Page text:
Final decisions of the WSIB are usually made by Appeals Resolution Officers (AROs) in the Appeals Services Division. If you do not agree with a final decision of the WSIB, you can appeal to the Workplace Safety and Insurance Tribunal (WSIAT). You must complete the WSIAT Notice of Appeal (NOA) form and return it to the WSIAT within 6 months of the date of the final decision from the WSIB. You may obtain the NOA form from WSIAT by calling 1-888-618-8846. You should include a copy of the decision you are appealing along with the NOA form. For more information, see Appeals at WSIAT.


Is the appeal deadline in a WSIB letter a final deadline?

Yes, the appeal deadline is a final deadline and should be taken very seriously. Do not wait until the last minute to act if you disagree with a WSIB decision.

If you miss an appeal deadline, you will usually not be allowed to proceed with your appeal. In some circumstances, however, the time limits may be extended. For more information on requesting a time limit extension, see Appeal Time Limit Extensions: WSIB and Appeal Time Limit Extensions: WSIAT 


How can I get a copy of the policy that is mentioned in a decision letter?

Current WSIB policies are available on the WSIB website. Any older policies that apply to your claim are not available in this manner.

If you are unsure which policy was used to make a decision in your claim, it is appropriate to call and ask for that information. Make sure you get the policy number (for example, 11-02-02), the name of the policy (for example, Lost Time Claims) and the date of the policy (for example, June 2008).

If you would like a copy of a policy that is not on the WSIB website, you can get it from the following sources:

WSIB Reference Library
17th Floor, Simcoe Place
200 Front Street, Toronto, Ontario

Ontario Workplace Tribunals Library
505 University Avenue, 7th Floor
Toronto, Ontario
Email: opb@wsib.on.ca


Can I appeal directly to the WSIAT?

No. All WSIB decisions about benefits and services must first be reviewed by an Appeals Resolution Officer (ARO) at the WSIB.


Can my employer dispute the benefits the WSIB has allowed?

Yes. Your employer can object to the WSIB’s decisions in your claim. This includes which benefits and services you are entitled to or even whether you are entitled to any benefits or services at all. The same appeals system applies to you and your employer, including the time limits. For more information, see Employers and Claims.


Can my employer use information about me that it finds on the Internet?

Yes. If it is relevant to your claim, your employer could submit evidence obtained online to challenge your entitlement to benefits. Your employer, or a potential employer, may be able to find out a lot about you through a simple Internet search. This is especially true if you use social networking sites like Facebook, MySpace, LinkedIn, or Twitter.

Text or pictures you post on the Internet could give the wrong impression about your medical condition or your ability to work, especially if taken out of context. This could affect your WSIB claim or your ability to find a job.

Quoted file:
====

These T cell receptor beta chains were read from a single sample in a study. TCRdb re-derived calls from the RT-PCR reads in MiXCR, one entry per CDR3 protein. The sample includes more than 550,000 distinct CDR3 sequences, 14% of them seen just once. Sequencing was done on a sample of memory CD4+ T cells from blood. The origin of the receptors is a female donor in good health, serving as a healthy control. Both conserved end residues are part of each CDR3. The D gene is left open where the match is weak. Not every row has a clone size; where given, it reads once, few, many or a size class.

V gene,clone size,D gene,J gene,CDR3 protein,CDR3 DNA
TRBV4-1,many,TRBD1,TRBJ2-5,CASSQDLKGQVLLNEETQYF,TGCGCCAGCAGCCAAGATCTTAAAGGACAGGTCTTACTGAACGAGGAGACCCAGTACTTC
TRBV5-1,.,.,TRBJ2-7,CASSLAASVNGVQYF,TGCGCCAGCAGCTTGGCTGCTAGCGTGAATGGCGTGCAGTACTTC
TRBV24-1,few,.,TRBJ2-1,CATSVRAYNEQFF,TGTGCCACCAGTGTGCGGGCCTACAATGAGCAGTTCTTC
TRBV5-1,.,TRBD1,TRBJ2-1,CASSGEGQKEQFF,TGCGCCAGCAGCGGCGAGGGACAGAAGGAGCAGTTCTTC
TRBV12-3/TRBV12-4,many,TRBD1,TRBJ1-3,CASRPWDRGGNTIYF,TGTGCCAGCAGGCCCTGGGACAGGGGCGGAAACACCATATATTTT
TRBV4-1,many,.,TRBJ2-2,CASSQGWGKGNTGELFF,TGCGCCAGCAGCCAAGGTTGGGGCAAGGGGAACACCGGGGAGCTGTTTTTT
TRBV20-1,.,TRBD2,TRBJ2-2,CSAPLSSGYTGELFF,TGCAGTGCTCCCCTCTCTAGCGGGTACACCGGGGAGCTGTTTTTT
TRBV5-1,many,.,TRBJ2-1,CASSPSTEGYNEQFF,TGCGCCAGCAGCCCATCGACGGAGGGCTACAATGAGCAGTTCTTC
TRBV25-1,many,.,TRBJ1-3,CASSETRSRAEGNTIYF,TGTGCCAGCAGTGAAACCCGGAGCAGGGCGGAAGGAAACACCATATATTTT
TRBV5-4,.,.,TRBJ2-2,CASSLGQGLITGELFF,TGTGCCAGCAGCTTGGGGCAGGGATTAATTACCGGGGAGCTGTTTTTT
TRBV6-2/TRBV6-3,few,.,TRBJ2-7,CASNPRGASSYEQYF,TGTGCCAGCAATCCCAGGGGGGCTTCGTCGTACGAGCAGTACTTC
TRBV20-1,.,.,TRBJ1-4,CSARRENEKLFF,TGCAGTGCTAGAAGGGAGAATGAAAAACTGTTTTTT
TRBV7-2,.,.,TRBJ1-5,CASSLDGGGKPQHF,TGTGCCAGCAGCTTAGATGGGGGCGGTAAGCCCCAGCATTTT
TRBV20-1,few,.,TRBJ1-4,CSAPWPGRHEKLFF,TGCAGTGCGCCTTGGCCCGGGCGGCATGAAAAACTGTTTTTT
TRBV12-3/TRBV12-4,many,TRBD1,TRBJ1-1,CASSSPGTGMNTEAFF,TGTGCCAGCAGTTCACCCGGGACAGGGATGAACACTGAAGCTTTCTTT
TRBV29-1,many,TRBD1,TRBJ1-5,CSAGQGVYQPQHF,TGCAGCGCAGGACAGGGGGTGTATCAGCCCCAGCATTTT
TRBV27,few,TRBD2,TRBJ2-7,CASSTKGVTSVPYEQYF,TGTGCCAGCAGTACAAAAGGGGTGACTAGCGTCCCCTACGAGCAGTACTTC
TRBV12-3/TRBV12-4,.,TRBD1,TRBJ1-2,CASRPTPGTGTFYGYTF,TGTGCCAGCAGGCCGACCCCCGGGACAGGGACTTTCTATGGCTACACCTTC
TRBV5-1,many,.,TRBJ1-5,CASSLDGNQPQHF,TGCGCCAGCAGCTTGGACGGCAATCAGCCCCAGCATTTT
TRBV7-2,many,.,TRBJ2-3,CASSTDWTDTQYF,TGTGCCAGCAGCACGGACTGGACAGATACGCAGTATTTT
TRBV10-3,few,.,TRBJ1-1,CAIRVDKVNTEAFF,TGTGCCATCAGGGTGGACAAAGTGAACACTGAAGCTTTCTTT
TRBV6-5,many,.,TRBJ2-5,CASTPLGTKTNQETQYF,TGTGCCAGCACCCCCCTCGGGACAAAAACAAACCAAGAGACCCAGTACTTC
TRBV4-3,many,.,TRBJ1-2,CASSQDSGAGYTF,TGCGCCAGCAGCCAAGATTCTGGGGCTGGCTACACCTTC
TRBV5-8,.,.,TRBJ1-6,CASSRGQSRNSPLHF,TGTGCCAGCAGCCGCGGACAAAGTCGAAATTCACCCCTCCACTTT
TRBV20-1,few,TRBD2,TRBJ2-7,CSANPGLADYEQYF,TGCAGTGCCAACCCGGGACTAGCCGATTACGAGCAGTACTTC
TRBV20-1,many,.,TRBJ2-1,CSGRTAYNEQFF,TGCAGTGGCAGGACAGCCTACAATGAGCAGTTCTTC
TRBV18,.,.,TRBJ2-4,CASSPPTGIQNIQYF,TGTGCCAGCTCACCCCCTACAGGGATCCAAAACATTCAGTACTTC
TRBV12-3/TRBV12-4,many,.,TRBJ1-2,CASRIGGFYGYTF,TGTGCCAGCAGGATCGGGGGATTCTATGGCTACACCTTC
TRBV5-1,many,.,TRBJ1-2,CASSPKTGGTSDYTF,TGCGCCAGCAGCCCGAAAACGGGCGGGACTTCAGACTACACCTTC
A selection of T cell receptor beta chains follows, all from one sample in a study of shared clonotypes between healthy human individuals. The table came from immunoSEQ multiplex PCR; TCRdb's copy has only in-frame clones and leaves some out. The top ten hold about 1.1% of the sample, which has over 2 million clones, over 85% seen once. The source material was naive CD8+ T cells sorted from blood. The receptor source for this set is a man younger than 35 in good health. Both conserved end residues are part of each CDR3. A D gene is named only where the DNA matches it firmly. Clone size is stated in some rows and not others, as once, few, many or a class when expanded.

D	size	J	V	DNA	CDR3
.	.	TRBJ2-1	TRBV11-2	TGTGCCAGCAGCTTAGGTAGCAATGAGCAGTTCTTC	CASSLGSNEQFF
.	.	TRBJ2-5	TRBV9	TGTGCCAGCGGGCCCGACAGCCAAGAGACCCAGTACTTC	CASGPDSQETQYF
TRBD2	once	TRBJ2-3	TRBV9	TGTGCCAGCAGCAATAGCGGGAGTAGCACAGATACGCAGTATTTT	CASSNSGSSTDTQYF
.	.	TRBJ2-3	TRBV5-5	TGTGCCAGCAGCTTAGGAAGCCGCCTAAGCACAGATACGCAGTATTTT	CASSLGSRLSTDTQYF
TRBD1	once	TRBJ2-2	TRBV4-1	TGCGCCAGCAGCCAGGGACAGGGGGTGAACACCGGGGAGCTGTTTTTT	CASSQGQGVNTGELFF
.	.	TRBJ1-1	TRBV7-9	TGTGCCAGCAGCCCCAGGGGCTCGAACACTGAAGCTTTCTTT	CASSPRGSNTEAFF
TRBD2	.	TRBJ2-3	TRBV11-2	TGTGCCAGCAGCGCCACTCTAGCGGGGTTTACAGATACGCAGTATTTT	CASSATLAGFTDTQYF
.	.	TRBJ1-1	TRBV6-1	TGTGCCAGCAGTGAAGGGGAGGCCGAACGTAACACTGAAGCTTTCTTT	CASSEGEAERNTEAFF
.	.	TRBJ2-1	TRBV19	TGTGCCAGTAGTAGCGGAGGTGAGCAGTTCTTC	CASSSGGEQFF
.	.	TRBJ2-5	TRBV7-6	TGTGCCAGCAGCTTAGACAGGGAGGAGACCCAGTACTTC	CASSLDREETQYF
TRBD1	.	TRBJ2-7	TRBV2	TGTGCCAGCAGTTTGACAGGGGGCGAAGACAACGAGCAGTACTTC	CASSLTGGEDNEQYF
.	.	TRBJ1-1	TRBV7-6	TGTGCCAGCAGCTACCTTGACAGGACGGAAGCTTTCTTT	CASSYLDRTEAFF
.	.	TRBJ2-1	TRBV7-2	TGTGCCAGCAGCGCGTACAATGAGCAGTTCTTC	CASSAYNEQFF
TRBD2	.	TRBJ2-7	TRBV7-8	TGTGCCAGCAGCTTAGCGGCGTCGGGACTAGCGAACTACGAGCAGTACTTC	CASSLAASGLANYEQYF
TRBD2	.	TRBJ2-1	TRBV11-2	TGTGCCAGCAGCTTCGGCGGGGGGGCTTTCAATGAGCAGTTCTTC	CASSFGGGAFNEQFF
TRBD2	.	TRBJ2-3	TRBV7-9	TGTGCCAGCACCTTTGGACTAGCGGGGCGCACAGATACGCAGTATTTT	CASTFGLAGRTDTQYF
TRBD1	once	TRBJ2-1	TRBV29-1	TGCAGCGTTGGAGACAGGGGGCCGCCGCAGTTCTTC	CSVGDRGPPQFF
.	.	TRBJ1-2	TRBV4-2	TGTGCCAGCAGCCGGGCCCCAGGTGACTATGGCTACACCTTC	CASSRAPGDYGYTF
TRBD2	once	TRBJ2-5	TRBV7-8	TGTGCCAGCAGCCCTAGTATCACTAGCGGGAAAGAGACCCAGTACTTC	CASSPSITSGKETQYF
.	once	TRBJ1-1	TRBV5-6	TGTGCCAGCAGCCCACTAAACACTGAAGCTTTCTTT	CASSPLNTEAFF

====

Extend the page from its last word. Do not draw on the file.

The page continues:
Here are a few things you can do to protect yourself:

Make sure you understand and use the privacy controls on social networking sites like Facebook, MySpace, LinkedIn or Twitter.

Before you post anything, think about how others might view it. If it could give the wrong impression about your injury, health, employability, or other compensation-related matter, do not post it. 

The following websites provide information on how to protect your privacy on the Internet:

Fact Sheet: Social Networking and Privacy, Office of the Privacy Commissioner of Canada

Reference Check: Is Your Boss Watching? Privacy and Your Facebook Profile, Information and Privacy Commissioner of Ontario


Do I need a lawyer or licensed paralegal to represent me in my appeal?

Workers are not required to have a lawyer or licensed paralegal represent them in a WSIB or WSIAT appeal. Many workers across the province are represented by the Office of the Worker Adviser, community legal clinics or unions, all of which provide services free of charge.

If you feel you need to speak to a lawyer or licensed paralegal, you can contact the Law Society Referral Service and request a referral to a lawyer or licensed paralegal with expertise in workplace insurance appeals. The Law Society Referral Service can be contacted at 1-800-268-8326 or 416-947-3330. The Law Society Referral Service will provide you with the name of a lawyer or licensed paralegal that will offer a free consultation of up to 30 minutes.

Whether you win or lose your appeal, you are still required to pay your own legal fees to lawyers and licensed paralegals, as the WSIB does not cover legal fees. You may, however, be eligible for a legal aid certificate to pay your legal fees.


Will the OWA represent me in my workplace insurance appeal?

The OWA represents non-unionized injured workers and their survivors on appeals at the Workplace Safety and Insurance Board (WSIB) and at the Workplace Safety and Insurance Appeals Tribunal (WSIAT). The OWA may represent you in your appeal, depending on our resources and on the nature of your workplace insurance problem.

Whether the OWA represents you or not, we will help you identify any time limits you have to meet in your case. We will also help you file the proper appeal forms with the WSIB or the WSIAT in an effort to preserve your appeal rights.

For more information, see Getting help from the OWA.


Other questions

What if I have a question that isn’t answered here?

If you have a question that is not answered in the FAQs, you can contact the OWA for more information.

You can contact the Office of the Worker Adviser about workplace insurance matters by phoning toll-free:

1-800-435-8980 (Service in English)
1-800-661-6365 (Service in French)
1-866-445-3092 (TTY)


February 2013


This publication contains general information only. It is not legal advice about a particular situation and is not intended to replace advice from a qualified representative. This publication was last updated on the revision date listed above.